House of Frankenstein. 1944, USA. Directed by Erle C. Kenton. Written by Curt Siodmak, Edward T. Lowe Jr. Starring: Boris Karloff, J. Carrol Naish, Lon Chaney Jr, John Carradine, Anne Gwynne, Peter Coe, Elena Verdugo, George Zucco, Lionel Atwill, Glenn Strange, Sig Ruman. Produced by Paul Malvern for Universal. Tomatometer: 55 %. IMDb score: 6.2

Glenn Strange, Boris Karloff and Lon Chaney in House of Frankenstein.

Glenn Strange, Boris Karloff and Lon Chaney in House of Frankenstein.

Quick! Give me the five greatest mad scientists of the forties! Did you say Boris Karloff, John Carradine, Lionel Atwill, George Zucco and J. Carroll Naish? Great, now you have them all in one film! This was the second monster mash movie after the success of Frankenstein Meets the Wolf Man (1943, review), starring Lon Chaney Jr, Bela Lugosi and Lionel Atwill. Lon Chaney also turns up in House, again as Larry Talbot/The Wolf Man. The film is sometimes referred to as ”The House of Frankenstein” and sometimes without the prefix. Continue reading

Captive Wild Woman

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(5/10) In a nutshell: Director Edward Dmytryk cuts and pastes together a surprisingly coherent and enjoyable tale of a gorilla being turned into a woman by a mad John Carradine in his first mad scientist role. The 1943 film made the mysterious Acquanetta an over-night star, and garnered two sequels, despite the fact that one third of the movie is reused footage from an old lion-taming film.

Captive Wild Woman. 1943, USA. Directed by Edward Dmytryk. Written by Ted Fithian, Neil P. Varnick, Griffin Jay, Henry Sucher. Starring: John Carradine, Evelyn Ankers, Milburn Stone, Acquanetta, Fay Helm, Crash Corrigan, Clyde Beatty. Produced by Ben Pivar for Universal. Tomatometer: 40 %. IMDb score: 5.7

Acauanetta as Cheela the ape woman in Captive Wild Woman.

Acauanetta as Cheela the ape woman in Captive Wild Woman.

Come and see ACQUANETTA the VENEZUELAN VOLCANO as the terrifying APE WOMAN! Watch as she lures men to their death with her savage beauty! That wasn’t a tagline for Captive Wild Woman, I just made it up, but it could well have been. When we think of the Universal monster movies post-1941, we usually think of it as the time when the studio simply milked money out of the series by teaming up their creatures in one bad B film after the other. But this actually wasn’t really the case. In 1943 Universal added yet another monster to its roster, and this time it was a woman, in the form of the exotic and mysterious actress Acquanetta as Cheela the ape woman. Continue reading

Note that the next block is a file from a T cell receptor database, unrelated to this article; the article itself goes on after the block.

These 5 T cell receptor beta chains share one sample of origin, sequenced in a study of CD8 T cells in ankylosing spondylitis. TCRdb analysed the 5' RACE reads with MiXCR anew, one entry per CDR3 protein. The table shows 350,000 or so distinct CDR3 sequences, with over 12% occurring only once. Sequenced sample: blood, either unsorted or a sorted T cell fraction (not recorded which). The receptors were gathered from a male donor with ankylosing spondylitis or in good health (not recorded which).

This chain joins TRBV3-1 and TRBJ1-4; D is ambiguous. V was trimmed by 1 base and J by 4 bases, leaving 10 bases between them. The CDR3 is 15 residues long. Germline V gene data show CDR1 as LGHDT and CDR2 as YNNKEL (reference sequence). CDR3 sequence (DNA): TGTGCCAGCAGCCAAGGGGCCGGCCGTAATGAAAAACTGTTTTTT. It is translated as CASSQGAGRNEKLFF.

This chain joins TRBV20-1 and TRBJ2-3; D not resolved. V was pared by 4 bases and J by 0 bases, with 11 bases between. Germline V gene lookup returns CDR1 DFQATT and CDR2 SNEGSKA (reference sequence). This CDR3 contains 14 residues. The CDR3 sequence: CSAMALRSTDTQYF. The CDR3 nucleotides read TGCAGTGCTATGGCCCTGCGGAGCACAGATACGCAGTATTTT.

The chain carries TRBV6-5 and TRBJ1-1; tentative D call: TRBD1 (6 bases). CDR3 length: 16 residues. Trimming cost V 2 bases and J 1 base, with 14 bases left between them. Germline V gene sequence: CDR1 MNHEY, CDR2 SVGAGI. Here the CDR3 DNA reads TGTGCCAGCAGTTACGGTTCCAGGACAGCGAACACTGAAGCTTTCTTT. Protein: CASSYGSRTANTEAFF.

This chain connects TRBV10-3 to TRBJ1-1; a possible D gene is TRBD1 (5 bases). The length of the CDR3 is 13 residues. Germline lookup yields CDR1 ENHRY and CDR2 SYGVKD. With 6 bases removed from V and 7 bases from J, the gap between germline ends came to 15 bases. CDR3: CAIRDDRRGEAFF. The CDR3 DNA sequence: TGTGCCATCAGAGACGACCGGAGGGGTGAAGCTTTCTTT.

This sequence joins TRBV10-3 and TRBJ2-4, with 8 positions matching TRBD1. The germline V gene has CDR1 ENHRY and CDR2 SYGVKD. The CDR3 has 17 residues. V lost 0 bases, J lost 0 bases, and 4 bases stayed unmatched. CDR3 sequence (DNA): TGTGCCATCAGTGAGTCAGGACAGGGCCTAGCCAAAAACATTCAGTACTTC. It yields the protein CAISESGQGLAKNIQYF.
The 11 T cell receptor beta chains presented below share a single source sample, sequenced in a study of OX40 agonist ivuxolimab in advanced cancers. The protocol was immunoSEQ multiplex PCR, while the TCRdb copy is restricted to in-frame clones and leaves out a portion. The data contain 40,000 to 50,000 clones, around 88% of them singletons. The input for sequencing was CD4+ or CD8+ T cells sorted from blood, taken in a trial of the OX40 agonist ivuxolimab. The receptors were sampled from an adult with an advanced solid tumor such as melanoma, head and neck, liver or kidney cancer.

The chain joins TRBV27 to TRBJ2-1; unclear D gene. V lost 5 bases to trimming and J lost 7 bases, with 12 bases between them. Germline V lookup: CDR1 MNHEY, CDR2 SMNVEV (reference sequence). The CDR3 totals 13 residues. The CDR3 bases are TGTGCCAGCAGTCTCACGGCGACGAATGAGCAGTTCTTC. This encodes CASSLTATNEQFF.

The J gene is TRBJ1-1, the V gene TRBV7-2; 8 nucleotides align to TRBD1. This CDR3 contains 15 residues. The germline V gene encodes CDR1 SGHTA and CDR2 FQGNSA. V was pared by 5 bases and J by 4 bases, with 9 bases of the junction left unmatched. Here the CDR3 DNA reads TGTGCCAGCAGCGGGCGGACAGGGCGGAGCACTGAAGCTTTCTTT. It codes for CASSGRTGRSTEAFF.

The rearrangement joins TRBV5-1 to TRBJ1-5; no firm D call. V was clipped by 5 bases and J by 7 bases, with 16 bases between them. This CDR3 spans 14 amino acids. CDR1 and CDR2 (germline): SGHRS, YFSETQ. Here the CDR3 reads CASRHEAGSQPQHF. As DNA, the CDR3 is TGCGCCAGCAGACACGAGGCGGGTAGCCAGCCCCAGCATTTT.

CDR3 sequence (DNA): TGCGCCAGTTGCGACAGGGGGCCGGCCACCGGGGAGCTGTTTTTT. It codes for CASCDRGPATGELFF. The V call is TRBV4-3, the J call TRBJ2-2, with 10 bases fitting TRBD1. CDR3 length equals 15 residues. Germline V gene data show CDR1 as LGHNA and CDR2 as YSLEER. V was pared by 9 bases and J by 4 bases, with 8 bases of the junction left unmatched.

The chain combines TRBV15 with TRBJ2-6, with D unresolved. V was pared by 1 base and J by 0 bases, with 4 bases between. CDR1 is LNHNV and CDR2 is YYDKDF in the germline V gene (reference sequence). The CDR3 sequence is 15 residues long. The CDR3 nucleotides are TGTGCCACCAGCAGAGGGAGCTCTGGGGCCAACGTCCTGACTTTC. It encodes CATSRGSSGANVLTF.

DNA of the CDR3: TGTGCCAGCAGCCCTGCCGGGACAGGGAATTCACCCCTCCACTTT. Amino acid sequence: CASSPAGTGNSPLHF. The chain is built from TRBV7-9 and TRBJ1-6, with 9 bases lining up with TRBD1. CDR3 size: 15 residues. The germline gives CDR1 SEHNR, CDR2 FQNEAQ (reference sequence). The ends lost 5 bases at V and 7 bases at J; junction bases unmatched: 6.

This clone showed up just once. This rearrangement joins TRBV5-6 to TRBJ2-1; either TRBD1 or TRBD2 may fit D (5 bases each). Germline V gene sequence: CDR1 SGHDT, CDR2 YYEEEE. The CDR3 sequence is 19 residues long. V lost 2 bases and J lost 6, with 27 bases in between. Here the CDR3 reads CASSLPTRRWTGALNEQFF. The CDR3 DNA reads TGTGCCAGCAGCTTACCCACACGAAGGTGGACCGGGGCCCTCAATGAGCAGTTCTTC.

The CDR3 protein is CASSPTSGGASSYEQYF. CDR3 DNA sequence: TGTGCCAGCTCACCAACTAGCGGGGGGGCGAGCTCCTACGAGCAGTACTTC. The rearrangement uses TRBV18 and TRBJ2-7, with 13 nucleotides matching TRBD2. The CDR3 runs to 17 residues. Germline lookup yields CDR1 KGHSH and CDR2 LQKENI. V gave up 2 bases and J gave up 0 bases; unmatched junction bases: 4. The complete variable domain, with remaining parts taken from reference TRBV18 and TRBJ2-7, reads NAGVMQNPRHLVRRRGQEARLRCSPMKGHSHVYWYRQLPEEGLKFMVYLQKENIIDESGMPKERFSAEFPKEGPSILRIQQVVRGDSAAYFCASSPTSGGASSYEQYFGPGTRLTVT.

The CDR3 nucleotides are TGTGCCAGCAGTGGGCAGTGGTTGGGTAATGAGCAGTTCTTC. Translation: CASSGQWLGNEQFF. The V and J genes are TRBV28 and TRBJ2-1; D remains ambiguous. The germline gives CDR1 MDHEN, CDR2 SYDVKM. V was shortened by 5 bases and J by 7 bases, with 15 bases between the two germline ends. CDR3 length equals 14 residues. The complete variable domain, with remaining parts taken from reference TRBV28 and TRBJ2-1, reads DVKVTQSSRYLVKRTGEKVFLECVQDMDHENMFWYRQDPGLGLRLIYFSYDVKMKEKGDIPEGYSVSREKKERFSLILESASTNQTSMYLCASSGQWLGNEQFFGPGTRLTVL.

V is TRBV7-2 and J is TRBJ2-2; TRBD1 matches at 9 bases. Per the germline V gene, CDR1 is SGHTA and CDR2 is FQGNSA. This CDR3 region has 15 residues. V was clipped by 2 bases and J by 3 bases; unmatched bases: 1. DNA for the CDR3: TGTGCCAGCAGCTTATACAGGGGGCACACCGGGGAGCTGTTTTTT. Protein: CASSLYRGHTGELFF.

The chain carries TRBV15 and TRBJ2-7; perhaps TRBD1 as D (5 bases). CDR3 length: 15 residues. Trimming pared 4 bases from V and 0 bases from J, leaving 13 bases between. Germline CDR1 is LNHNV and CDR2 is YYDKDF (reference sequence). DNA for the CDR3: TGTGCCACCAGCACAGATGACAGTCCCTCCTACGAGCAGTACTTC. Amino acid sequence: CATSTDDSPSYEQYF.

Revenge of the Zombies

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(4/10) A good black supporting cast led by comedian Mantan Moreland saves this 1943 film, directed by The Day of the Triffids director Steve Sekely. John Carradine sleepwalks through his second outing as a mad scientist, this time creating zombies out of his staff and even his own wife. The white heroes of the movie are really just killing time between Moreland’s comedy skits.

Revenge of the Zombies. 1943, USA. Directed by Steve Sekely. Written bt Edmond Kelso, Van Norcross. Starring: Robert Lowery, Mauritz Hugo, John Carradine, Mantan Moreland, Veda Ann Borg, Gale Storm, Bob Steele, Madame Sul-Te-Wan, James Baskett, Sybil Lewis, Barry McCollum. Produced by Lindsley Parsons for Monogram. IMDb score: 4.7

Sybil Lewis and Mantan Moreland are two of the good things about this 1943 zombie horror comedy.

Sybil Lewis and Mantan Moreland are two of the good things about this 1943 zombie horror comedy.

Just off one Monogram picture, the abysmally bad The Ape Man (1943, review), starring Bela Lugosi, I jump right on to the next B cheapo. This time the villain is played by Lugosi’s and Boris Karloff’s successor as something of mad scientist royalty (although the title was hotly contested for in 1943), John Carradine. This was his second outing as a mad scientist, the first being Captive Wild Woman (1943, review). Continue reading

The Bride of Frankenstein

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(9/10) In a nutshell: With Bride of Frankenstein James Whale created the greatest of all Universal horror films. Superb acting, great casting, a script that balances between drama, horror and campy humour, all rounded up with fluid, expressionistic filmmaking and Soviet-styled montage editing. All this, plus the marvellous Elsa Lanchester as the Bride, Boris Karloff in high form, and a chilly, funny, scary Ernest Thesiger. Greatness abounds, but thematically the film is a bit sloppy. 

The Bride of Frankenstein. 1935, USA. Directed by James Whale. Written by John L. Balderston, Edmund Pearson, William Hurlbut. Based on the novel Frankenstein by Mary Shelley. Starring: Boris Karloff, Colin Clive, Ernest Thesiger, Valerie Hobson, Elsa Lanchester, O.P. Heggie, Una O’Connor, Dwight Frye, John Carradine.  Produced by Carl Laemmle Jr. for Universal. Tomatometer: 100 %. IMDb score: 7.9

The superb Elsa Lanchester in her most iconic role as the Bride of Frankenstein.

The superb Elsa Lanchester in her most iconic role as the Bride of Frankenstein.

The Bride of Frankenstein (1935) is one of those films that has been analysed into shreds, so that the legacy of the film somehow overshadows the film itself, very much like 2001: A Space Odyssey (1968). It is one of those rare horror films that even reviewers not generally infatuated with genre films like to promote to the same status as groundbreaking works like Battleship Potemkin (1925) or Citizen Kane (1941) – or at least that is the sense that one sometimes gets from people who are adamant that Bride is one of the most important films in American cinematic history (an interesting notion as most of the key personnel were British). Although it is true that along with Paramount’s Island of Lost Souls (1933, review) this Universal classic is the finest of the American horror films of the thirties, some of its reputation stems from the fact that people like to read topics between the lines that simply aren’t there. Continue reading